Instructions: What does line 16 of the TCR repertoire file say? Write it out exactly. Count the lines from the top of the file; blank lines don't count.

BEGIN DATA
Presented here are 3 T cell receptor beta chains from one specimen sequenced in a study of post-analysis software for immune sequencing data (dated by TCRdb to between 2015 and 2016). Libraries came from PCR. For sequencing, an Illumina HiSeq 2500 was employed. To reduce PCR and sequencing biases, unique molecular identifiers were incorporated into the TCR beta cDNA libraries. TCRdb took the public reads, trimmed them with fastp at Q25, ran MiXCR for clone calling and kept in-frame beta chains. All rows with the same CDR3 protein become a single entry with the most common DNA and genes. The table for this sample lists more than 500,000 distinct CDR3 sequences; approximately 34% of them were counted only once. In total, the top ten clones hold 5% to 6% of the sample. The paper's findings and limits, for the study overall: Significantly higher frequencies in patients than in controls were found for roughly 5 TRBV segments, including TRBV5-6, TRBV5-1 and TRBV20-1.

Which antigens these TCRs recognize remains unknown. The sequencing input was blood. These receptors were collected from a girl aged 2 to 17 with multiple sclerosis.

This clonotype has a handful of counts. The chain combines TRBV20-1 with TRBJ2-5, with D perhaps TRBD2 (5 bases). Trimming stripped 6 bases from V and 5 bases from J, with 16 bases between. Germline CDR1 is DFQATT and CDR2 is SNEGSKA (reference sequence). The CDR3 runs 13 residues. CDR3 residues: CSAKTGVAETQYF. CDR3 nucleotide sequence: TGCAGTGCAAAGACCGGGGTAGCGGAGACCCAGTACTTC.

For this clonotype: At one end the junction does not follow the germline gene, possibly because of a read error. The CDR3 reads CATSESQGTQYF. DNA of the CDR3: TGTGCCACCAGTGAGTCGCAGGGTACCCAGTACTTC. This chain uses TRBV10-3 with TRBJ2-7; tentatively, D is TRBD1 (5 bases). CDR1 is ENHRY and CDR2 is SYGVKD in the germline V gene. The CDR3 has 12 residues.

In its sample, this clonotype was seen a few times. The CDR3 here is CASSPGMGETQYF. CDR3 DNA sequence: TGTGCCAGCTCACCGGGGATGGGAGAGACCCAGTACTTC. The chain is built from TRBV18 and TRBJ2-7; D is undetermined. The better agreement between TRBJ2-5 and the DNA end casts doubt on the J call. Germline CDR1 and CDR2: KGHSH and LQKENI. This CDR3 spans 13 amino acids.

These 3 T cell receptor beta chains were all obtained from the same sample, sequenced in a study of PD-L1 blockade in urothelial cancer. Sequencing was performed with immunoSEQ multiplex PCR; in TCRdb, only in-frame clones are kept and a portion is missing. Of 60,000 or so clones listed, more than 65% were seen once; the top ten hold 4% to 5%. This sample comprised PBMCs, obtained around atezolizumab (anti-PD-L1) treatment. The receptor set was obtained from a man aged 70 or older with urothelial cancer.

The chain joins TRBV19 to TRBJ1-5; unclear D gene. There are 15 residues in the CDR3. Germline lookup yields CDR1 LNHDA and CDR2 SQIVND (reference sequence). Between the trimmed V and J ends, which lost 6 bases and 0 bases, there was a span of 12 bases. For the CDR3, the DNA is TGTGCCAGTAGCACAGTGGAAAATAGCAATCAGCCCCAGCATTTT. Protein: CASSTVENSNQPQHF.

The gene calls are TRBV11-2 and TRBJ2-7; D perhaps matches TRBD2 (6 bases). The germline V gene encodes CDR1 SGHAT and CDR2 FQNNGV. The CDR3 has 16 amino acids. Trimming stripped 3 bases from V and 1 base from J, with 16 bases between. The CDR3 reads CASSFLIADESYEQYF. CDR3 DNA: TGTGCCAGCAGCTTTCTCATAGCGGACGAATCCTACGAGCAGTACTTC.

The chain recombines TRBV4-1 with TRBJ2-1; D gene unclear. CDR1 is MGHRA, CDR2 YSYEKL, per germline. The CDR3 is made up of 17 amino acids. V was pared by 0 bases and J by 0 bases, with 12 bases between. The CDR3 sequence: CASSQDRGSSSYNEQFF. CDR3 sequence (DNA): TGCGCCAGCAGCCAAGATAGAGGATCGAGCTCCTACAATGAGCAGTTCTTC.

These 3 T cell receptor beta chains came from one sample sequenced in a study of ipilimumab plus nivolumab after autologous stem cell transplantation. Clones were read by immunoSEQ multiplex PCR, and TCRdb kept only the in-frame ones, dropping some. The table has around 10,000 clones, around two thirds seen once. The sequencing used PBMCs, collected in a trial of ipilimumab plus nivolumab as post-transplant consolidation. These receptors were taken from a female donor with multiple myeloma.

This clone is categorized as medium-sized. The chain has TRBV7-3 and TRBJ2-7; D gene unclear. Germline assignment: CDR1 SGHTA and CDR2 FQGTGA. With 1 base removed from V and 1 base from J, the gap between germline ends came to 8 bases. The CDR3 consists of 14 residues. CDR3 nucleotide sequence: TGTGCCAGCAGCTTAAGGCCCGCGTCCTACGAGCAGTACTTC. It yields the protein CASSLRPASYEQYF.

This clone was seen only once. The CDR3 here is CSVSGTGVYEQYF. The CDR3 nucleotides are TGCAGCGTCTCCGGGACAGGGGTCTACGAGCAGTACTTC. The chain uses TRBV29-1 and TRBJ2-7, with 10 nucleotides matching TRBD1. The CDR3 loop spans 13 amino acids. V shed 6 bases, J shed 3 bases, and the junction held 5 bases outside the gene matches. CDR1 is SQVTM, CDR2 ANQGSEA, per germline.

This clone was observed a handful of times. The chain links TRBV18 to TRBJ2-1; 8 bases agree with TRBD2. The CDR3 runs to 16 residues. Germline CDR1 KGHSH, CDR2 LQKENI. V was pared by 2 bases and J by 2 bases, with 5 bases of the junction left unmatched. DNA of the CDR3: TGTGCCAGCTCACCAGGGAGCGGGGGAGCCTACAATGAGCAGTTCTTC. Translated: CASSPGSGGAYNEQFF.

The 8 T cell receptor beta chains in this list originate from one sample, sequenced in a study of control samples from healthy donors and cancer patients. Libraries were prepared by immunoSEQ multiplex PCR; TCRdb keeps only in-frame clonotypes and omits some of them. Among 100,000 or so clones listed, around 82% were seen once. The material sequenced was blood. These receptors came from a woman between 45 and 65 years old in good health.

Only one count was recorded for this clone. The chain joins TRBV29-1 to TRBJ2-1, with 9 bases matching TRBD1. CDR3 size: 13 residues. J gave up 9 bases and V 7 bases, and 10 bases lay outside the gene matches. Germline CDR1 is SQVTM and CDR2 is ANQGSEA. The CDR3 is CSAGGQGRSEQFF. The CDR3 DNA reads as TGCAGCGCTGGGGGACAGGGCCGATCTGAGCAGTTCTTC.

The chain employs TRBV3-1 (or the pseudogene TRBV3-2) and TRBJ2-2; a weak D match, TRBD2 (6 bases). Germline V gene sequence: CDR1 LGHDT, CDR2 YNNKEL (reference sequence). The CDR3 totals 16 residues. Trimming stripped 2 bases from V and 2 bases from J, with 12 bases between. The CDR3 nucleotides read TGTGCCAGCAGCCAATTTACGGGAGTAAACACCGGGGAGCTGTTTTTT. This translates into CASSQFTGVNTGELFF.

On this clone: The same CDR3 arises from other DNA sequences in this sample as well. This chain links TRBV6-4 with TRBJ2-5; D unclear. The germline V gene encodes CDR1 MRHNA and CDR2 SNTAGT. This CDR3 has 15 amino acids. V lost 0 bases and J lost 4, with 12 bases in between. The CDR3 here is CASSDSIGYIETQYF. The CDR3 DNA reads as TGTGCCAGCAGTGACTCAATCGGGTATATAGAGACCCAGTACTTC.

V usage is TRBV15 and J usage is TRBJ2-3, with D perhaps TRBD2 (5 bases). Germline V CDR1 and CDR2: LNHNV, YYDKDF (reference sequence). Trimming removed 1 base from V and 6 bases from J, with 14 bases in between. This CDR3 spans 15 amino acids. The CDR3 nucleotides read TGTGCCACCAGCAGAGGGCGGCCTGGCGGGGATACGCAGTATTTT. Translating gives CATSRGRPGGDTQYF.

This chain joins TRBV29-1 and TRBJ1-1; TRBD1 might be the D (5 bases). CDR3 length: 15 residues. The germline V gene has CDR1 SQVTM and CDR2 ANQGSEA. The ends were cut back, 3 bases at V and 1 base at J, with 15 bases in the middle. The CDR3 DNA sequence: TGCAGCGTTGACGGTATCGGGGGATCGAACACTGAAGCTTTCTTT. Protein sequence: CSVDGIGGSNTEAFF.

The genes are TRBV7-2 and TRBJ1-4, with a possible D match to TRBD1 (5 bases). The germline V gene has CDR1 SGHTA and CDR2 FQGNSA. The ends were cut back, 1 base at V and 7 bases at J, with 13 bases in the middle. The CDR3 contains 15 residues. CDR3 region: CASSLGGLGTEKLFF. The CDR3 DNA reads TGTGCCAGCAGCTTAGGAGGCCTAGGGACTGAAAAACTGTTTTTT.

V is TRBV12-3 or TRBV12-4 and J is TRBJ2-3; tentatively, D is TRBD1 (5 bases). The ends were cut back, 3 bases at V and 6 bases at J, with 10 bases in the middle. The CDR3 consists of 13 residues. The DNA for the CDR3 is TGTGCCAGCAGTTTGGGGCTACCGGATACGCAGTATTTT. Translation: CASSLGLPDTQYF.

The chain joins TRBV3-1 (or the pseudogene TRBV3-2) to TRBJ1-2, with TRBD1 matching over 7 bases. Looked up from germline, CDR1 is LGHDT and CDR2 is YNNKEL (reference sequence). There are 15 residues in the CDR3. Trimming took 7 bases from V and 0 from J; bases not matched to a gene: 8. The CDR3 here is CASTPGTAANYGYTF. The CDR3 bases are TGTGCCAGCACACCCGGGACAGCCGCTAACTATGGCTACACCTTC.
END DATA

The chain employs TRBV3-1 (or the pseudogene TRBV3-2) and TRBJ2-2; a weak D match, TRBD2 (6 bases). Germline V gene sequence: CDR1 LGHDT, CDR2 YNNKEL (reference sequence). The CDR3 totals 16 residues. Trimming stripped 2 bases from V and 2 bases from J, with 12 bases between. The CDR3 nucleotides read TGTGCCAGCAGCCAATTTACGGGAGTAAACACCGGGGAGCTGTTTTTT. This translates into CASSQFTGVNTGELFF.